The Dangerous Allure of Happiness |Review of “Happiness™” by Will Ferguson (2002) Penguin Books


I have been suffering from a malaise in my reading lately which is why I haven’t posted much on here recently. I first attributed that feeling to the warm summer months and a busy work schedule but then as I pulled out Will Ferguson’s Happiness™ from my ever growing pile of must-reads that looms on my night table, I realized that I am not alone in my cynicism of the saccharin that is plaguing culture this days. In short, I found a new hero in the protagonist Edwin de Valu.

Page 4

Edwin is a thin, officious young man with a tall, scarecrow walk and dry straw hair that refuses to hold a part. Even when dressed in a designer overcoat and polished turtle-cut Dicanni shoes, Edwin de Valu has a singular lack of presence. A lack of substance. He is a lightweight, in every sense of the word, and the morning’s commute almost sweeps him under. In the urban Darwinism of rush hour, Edwin has to fight just to keep afloat, has to strain just to keep his head about the deluge. No one – least of all Edwin himself – could ever have suspected that the entire fate of the Western World would soon rest upon his narrow shoulders.

Edwin is a very bitter individual who works at a major publishing firm. He is over worked, underpaid, perpetually drinking and smoking and has deadlines set for him that are unreasonable. One day a self-help manuscript lands on his desk in which promises to help readers lose weight, stop smoking, have great sex and find inner peace. Edwin dismisses the book to be hogwash, but in order to make one of those unreasonable deadlines set against him, he allows it out to be published. But instead of What I learned on the Mountain becoming a sad, unknown little failure, it becomes hugely popular, sending Edwin in a tailspin of ugly and unwanted successes.

Page 149-150

“Seriously, May. I’m not kidding. I have a bad feeling about this. We didn’t spend any money on promoting What I Learned on the Mountain. Not a penny. We didn’t send out a single review copy, and in turn we didn’t get a single book review. And yet, within weeks, it just took off. How do you explain that, May?”

“Edwin, you know as well as I do that the greatest sales tool we have is word of mouth. It sells more books than anything else. You can have the biggest, slickest marketing plan available, but poor word of mouth will still kill the best-laid plans of mice and publishers. That what happened here, only the other way around. It’s like The Celestine Prophecy. Remember that? the author couldn’t find a publisher for love nor money, so he ended up publishing it himself, hawking it out of the trunk of his car, going from bookstore to bookstore -”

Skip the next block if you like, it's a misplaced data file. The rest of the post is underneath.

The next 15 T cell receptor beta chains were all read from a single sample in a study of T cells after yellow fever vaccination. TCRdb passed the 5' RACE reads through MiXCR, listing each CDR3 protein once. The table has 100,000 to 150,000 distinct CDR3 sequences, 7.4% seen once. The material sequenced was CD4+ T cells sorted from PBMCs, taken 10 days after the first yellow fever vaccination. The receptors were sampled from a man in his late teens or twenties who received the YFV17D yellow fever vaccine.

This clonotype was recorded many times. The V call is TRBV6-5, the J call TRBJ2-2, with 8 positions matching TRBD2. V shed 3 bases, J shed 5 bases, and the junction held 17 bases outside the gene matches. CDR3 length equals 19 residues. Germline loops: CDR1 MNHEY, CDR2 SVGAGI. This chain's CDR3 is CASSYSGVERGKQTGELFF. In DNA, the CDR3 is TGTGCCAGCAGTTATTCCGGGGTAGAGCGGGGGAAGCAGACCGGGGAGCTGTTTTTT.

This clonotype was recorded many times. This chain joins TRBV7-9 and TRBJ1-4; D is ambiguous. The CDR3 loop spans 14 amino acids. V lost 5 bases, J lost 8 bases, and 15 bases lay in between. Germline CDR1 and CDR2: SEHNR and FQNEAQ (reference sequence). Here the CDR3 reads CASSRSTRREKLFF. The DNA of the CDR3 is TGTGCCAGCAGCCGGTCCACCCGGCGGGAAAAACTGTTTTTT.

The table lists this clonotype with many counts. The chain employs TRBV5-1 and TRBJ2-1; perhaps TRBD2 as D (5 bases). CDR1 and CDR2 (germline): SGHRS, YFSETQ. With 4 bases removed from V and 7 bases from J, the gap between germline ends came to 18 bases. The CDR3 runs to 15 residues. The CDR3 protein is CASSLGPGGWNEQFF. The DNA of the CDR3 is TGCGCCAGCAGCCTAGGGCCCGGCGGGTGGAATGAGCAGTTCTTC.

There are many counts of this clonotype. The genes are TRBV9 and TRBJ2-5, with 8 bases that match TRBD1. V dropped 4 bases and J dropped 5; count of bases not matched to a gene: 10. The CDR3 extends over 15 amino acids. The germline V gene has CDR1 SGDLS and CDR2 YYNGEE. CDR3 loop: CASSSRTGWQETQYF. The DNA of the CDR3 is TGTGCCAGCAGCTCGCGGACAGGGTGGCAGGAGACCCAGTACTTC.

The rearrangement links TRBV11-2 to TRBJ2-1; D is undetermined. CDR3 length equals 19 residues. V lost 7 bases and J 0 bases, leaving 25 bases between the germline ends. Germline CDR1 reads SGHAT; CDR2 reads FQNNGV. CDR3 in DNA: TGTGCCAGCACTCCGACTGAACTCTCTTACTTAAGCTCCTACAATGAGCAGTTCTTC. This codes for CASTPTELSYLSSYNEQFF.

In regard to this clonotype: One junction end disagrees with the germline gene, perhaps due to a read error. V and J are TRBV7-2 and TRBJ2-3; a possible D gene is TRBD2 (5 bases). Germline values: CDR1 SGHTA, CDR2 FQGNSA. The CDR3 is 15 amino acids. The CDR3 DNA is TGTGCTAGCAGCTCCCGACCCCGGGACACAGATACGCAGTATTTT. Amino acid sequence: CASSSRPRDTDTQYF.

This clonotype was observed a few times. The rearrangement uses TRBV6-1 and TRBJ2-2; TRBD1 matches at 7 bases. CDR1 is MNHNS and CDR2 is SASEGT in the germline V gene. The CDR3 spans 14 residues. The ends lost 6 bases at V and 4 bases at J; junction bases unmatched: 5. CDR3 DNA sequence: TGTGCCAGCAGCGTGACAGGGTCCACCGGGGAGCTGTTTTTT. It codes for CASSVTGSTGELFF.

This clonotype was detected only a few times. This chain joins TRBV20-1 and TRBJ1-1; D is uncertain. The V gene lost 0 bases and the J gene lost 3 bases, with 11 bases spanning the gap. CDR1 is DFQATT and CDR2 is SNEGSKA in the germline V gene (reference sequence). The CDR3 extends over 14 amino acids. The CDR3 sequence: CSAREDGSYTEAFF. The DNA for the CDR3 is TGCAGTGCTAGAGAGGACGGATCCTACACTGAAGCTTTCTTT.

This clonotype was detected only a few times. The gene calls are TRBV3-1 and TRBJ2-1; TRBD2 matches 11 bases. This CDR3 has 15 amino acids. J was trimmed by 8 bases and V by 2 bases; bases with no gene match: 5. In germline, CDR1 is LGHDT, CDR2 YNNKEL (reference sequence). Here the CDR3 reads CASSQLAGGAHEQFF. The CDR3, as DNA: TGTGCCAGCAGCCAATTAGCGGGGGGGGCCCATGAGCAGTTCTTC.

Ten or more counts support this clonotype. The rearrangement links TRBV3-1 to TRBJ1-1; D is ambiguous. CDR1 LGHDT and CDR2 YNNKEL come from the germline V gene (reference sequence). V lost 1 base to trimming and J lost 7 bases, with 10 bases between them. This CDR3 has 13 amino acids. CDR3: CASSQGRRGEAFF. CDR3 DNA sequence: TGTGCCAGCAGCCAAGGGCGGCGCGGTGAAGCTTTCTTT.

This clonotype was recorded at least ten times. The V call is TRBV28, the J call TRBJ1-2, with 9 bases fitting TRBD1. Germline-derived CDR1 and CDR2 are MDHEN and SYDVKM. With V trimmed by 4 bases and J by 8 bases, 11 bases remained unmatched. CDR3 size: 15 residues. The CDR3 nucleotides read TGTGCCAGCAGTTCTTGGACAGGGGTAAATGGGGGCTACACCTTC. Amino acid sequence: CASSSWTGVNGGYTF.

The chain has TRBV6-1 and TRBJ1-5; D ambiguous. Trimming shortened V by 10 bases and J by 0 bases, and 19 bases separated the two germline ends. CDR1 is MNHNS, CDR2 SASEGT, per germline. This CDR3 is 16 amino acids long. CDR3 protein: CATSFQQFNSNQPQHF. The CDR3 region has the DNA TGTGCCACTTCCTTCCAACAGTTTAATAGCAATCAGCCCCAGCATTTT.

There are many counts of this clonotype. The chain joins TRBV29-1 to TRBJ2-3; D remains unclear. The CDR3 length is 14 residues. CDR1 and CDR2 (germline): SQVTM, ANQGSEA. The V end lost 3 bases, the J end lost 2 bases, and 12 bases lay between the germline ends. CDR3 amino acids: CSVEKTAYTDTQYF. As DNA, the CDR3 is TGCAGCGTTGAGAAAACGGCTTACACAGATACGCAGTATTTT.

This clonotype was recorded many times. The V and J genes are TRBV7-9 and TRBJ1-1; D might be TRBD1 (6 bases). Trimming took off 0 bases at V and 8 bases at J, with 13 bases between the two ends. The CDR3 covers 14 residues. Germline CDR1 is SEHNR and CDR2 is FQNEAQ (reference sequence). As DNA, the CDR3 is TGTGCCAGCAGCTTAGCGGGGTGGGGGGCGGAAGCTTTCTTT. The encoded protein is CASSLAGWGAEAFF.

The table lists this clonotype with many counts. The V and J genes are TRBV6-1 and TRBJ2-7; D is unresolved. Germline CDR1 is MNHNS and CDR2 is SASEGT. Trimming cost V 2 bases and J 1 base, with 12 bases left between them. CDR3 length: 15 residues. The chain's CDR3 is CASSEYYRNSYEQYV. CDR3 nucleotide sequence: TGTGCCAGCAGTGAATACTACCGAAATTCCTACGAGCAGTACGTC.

“And that took years, May. Years of persistence. What happened with What I Learned on the Mountain took only a matter of weeks. And no one was driving around with copies of it in the trunk of his car. This was purely word of mouth. And you know what? Paul down in marketing did a reader survey when sales first started to soar, trying to figure out what was going on – you know how reactive marketing is; always trying to catch up to the latest trend and then take credit for it. Well anyway, Paul tested reader satisfaction with What I Learned on the Mountain, and do you what he came up with? One hundred percent satisfaction. That’s right, 100 percent, May.”


“So what, Edwin? so people are happy with the book. I don’t know why that bothers you so much. What is the worst that could possibly happen? People feel good about themselves. They feel happy. Where’s the harm?”

“That, I don’t know,” said Edwin. “But I tell you, it just isn’t right. It isn’t normal.”

While Edwin may be a deeply cynical and mixed up individual (and has a serious abusive streak to his wife’s cat Mr. Muggins), Ferguson has developed a character that teaches us that it is necessary to be cynical to what trends exist in our society. Edwin is a bitter fool, but he is right in his thoughts and ways to the world around him. And the world would be a very canned and boring place if it wasn’t for heroes like Edwin.

Page 188

It turns out Edwin was a gambling man after all. He just wasn’t a very astute gambling man. Evidence of this lay in the way he pinned his every hop on what the people in marketing were saying. Indeed, he was betting his very life on the wisdom emanating from marketing, which only underlines just how desperate he had become. (In terms of reliability, marketing is only slightly above the study of chicken entrails. ) Edwin had one week to live, unless he could convince Mr. Mead to pull the book. Which he couldn’t. It was too late for that. Panderic had already licensed more than a dozen spinoff titles and copycat projects. (Mr. Soiree, oddly enough, showed a distinct and to Edwin’s mind suspicious, lack of interest in writing any more of the books himself. “Oh, goodness no. Let the radiant words of other journey-questers fill the great vision. Let other authors carry the crusade forward. I’ll still be getting 15 percent on sales, right? And that’s list price gross revenue, correct?”)

Will Ferguson may have made his protagonist in Happiness™ a cynical and bitter fool but there is are real-life lessons to be gained from Edwin de Valu. Questioning not only the daily trends and fashion of our day but our lives in general is a thing worthwhile at times. Therefore Happiness™ is not just a good novel but a great piece of literature.

Link to Will Ferguson’s website

Link to Penguin Random House Canada’s page for Happiness™